Update May 2016
In May 2016, the new owner of 1899 York, the Allan Ghost House, officially submitted an application to make the home a local landmark. This will provide long-term protection for this beloved home in City Park West!
You can support the Landmark Application by sending an e-mail to the Landmark Commission, email@example.com, by 12:00 pm on Monday, May 16th. You can also attend the Landmark Commission Public Hearing to speak in support on Tuesday, May 17 at 1:00 pm at the Webb Building (201 W. Colfax). You can read the designation application here.
If the designation application is recommnded by the Landmark Commission, a Public Hearing at City Council will take place over the summer. Stay tuned for that date and more detail!
This designation also marks the end of uncertainty for the home because in February 2015 the previous owners applied for a Certificate of Non-Historic Status, which would have paved the way for demolition of the home. Historic Denver immediately contacted the owners and staff members and expert board members visited the home to discuss its historic merit and opportunities for rehabilitation. Fortunately the owners listened, and ultimately withdrew the application for non-historic status and because they were not interested in restoration, they sought a preservation-minded buyer for the house. The new owner has been busy preparing the designation and plans to restore the home and maintain its important place in the history of the neighborhood.
The home was designed in 1906 by renowned Denver architect Harry Manning. Manning was hired by the home's first owner, Allen M. Ghost, a noted local developer at the turn-of-the-century.
Thank you to all the community members who expressed support for this property- we heard from more than 200 individuals who understand that this home is part of what makes their neighborhood and our community great.
About 1899 York
1899 York was the home of Allen M. Ghost, an early Denver real estate investor for whom the Ghost Building downtown and the Ghost Historic District in West Highland are named. At one time the home was also owned by an investor in the Little Johnny Mine, where John Campion and J.J. Brown (husband to Molly) made their fortune.
According to the designation application for the Ghost Historic District in West Highland, developer and real estate agent Allen Martin Ghost was born in Venango County, Pennsylvania, in 1844. He graduated from Iowa Wesleyan University in 1867, studied law in that state, and was admitted to the bar. Ghost moved to Lincoln, Nebraska, where he practiced law and was elected to the office of County Superintendent of Public Instruction. With partner D.N. Smith, he platted and built early improvements in eighteen Nebraska towns along the route of the Burlington and Missouri River Railroad between Lincoln and Kearney Junction.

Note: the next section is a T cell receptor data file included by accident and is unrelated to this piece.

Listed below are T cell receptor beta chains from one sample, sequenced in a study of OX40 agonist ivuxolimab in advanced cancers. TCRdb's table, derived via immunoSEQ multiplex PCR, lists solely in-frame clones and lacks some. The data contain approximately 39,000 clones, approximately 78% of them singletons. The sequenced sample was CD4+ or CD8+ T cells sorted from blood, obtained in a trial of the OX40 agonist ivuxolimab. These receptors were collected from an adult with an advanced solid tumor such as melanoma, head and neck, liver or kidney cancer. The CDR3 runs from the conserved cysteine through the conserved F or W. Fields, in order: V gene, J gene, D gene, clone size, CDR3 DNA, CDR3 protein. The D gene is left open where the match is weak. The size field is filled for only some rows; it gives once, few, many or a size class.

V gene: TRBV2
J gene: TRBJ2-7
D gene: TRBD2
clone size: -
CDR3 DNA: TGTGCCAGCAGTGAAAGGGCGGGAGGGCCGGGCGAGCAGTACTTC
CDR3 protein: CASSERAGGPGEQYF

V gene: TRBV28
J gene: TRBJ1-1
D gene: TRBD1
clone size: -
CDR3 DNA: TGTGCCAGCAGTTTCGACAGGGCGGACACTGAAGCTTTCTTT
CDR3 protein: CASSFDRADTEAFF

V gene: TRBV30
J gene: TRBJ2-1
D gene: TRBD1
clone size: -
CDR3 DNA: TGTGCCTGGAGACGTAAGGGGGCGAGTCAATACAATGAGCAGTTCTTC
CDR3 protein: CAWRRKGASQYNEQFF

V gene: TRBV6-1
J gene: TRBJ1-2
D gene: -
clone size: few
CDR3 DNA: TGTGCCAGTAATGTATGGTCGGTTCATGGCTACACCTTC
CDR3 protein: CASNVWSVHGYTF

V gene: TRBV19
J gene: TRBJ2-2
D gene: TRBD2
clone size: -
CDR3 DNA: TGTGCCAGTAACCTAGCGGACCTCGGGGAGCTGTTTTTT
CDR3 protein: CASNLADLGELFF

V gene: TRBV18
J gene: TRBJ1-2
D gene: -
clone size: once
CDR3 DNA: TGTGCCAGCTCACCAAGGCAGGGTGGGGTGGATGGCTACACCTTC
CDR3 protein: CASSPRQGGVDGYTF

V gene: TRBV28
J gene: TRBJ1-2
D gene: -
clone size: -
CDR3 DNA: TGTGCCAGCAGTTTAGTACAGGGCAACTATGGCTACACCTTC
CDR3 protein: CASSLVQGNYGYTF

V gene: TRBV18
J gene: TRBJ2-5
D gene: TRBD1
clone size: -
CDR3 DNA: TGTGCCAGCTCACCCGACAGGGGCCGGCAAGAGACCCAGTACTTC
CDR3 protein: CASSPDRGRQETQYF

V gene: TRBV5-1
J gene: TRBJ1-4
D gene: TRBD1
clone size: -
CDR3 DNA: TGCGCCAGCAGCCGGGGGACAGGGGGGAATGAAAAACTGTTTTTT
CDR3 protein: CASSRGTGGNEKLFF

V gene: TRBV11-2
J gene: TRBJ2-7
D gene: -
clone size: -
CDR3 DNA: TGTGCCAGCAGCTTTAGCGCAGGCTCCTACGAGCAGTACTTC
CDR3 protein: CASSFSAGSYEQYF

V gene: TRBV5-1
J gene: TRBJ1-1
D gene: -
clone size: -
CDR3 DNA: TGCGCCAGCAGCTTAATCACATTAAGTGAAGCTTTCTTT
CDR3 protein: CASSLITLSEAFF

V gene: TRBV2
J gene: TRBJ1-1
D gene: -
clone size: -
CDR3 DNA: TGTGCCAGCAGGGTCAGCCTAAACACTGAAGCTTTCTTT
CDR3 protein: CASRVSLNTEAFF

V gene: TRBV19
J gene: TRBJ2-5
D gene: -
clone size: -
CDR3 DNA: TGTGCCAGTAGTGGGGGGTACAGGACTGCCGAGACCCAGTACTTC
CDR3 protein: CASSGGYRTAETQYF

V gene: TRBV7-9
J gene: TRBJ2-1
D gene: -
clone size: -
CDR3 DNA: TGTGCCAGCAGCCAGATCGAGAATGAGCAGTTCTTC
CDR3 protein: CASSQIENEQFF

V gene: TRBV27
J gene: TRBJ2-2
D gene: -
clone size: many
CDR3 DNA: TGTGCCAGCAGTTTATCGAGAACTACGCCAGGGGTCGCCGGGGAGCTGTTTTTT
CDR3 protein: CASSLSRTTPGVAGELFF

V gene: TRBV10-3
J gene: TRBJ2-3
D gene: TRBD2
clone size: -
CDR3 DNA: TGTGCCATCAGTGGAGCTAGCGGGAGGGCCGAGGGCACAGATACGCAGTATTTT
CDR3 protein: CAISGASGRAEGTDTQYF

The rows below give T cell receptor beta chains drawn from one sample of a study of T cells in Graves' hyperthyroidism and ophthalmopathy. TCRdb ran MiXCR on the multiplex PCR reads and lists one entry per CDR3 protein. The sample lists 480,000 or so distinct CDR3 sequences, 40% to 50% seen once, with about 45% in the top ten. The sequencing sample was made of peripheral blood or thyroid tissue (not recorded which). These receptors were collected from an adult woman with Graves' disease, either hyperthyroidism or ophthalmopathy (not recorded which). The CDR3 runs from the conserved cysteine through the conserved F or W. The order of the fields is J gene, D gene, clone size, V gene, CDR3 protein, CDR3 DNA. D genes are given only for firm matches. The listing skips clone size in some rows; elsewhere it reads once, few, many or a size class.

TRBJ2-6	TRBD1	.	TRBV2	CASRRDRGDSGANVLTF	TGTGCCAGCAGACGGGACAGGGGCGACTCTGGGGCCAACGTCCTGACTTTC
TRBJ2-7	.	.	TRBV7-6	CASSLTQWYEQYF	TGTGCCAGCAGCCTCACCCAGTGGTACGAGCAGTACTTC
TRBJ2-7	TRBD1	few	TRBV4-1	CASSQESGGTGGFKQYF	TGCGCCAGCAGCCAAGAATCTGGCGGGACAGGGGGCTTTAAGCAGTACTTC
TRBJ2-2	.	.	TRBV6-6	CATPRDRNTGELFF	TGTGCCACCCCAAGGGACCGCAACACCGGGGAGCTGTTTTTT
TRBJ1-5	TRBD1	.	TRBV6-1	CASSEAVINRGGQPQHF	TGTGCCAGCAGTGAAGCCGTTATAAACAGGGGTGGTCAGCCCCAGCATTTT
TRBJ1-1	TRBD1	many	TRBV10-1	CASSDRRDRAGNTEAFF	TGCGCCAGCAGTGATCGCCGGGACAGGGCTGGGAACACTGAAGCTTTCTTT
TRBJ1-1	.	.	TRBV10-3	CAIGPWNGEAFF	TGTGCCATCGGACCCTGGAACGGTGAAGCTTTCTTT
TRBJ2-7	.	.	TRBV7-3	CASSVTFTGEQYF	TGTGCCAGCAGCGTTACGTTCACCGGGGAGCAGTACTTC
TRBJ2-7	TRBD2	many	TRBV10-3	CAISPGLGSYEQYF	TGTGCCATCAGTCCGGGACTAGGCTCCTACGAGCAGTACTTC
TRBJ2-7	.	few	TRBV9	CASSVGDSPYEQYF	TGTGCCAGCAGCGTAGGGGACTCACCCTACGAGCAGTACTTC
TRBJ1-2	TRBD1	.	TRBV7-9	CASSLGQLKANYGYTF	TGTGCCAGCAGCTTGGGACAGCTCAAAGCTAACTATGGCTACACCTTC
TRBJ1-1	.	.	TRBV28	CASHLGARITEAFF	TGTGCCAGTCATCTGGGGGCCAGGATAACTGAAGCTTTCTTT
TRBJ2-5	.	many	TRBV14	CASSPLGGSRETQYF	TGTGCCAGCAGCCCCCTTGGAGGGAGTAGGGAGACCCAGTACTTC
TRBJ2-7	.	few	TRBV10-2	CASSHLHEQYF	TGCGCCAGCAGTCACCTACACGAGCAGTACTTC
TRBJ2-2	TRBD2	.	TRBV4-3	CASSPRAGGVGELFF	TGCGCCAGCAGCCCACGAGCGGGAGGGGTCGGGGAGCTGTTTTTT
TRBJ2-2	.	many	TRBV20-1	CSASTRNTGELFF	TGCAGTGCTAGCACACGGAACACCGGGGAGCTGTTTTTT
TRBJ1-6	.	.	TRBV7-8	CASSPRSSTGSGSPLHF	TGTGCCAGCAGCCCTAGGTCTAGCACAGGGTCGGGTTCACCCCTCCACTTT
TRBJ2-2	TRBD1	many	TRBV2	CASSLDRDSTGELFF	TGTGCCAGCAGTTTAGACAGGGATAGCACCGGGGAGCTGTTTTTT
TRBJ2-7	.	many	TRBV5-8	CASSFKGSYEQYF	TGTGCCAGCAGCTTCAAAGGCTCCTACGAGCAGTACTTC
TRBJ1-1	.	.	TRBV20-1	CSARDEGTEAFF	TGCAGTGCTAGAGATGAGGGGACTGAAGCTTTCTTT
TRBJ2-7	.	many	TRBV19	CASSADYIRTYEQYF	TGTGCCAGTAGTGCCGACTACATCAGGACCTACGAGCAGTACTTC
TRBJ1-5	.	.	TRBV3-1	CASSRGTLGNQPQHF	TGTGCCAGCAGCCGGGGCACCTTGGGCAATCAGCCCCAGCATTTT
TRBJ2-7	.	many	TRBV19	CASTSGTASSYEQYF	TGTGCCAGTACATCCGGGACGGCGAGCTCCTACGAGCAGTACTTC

After locusts repeatedly destroyed crops along the line between 1874 and 1876, Ghost sought a more promising location. In about 1877, Ghost settled in Denver, where he first partnered with A.C. Fiskein real estate. He established A.M. Ghost & Company in 1880, with his brother William C. Ghost as a partner, and engaged in real estate and abstracts. In 1883, Ghost platted the Park Side Subdivision in
east Denver. His brother left the company after five years, but Allen M. Ghost continued the business and erected two buildings in downtown Denver, the Ghost Building (1889) and the Ghost Block. Ghost worked in Denver real estate until at least 1910; he died in about 1914.
The house is a significant example of the work of the Denver architectural firm of Wagner & Manning, established in 1904. Frederick Compton Wagner came to Denver from Toledo, Ohio in 1902, seeking a more favorable climate for his health. Wagner was a graduate of the University of Pennsylvania and had begun his architectural practice in Ohio. Harry James Manning began his career as a draftsman in Peoria, Illinois and moved to Denver in 1904. Ghost’s house at 1899 York was one of Wagner & Manning’s early commissions.
Harry James Manning is one of Denver's best architects. Manning's partnership with F.C. Wagner lasted until Wagner’s death in 1921. Manning maintained a solo practice for the rest of his career. In later years, manning traveled extensively and this first-hand knowledge of many types of architecture is reflected in his work.
Manning designed many important institutional, commercial, and educational landmarks of Denver were also designed by him. Cathedral School, the Mary Reed Library on the Denver University campus, Fairmont Elementary School (1924), the Olin Hotel, and St. Thomas Episcopal Church in Park Hill are all extant examples of his work. He was also among the Allied Architects who planned Denver’s City and County Building.
Institutional commissions were not Manning’s only forte; he also designed opulent homes for many of Denver’s elite, including those for Charles Boettcher, II, at 777 Washington (demolished), Oscar Malo at East 8th and Pennsylvania (1921), and most gloriously, for Mrs. Verner Z. Reed on Circle Drive (1931).
Manning excelled as an architect. His many buildings are distinguished by his knowledgeable use of details, by his delight in color combinations and use of materials in building up effect, and by his insistence on craftsmanship. He graced Denver with many delightful landmarks – in styles from French Chateau (at 165 High) to Collegiate Gothic, to Spanish Baroque – all graceful, well-proportioned, and above all, in good taste. Manning was also a member of the Allied Architects Associations, which was responsible for the design of the 1932 Denver City and County Building. He died the following year at the age of 56.
- excerpts from Noel, Thomas J. and Norgren, Barbara S. Denver: The City Beautiful and its Architects, 1893-1941. Denver: Historic Denver, Inc., 1987.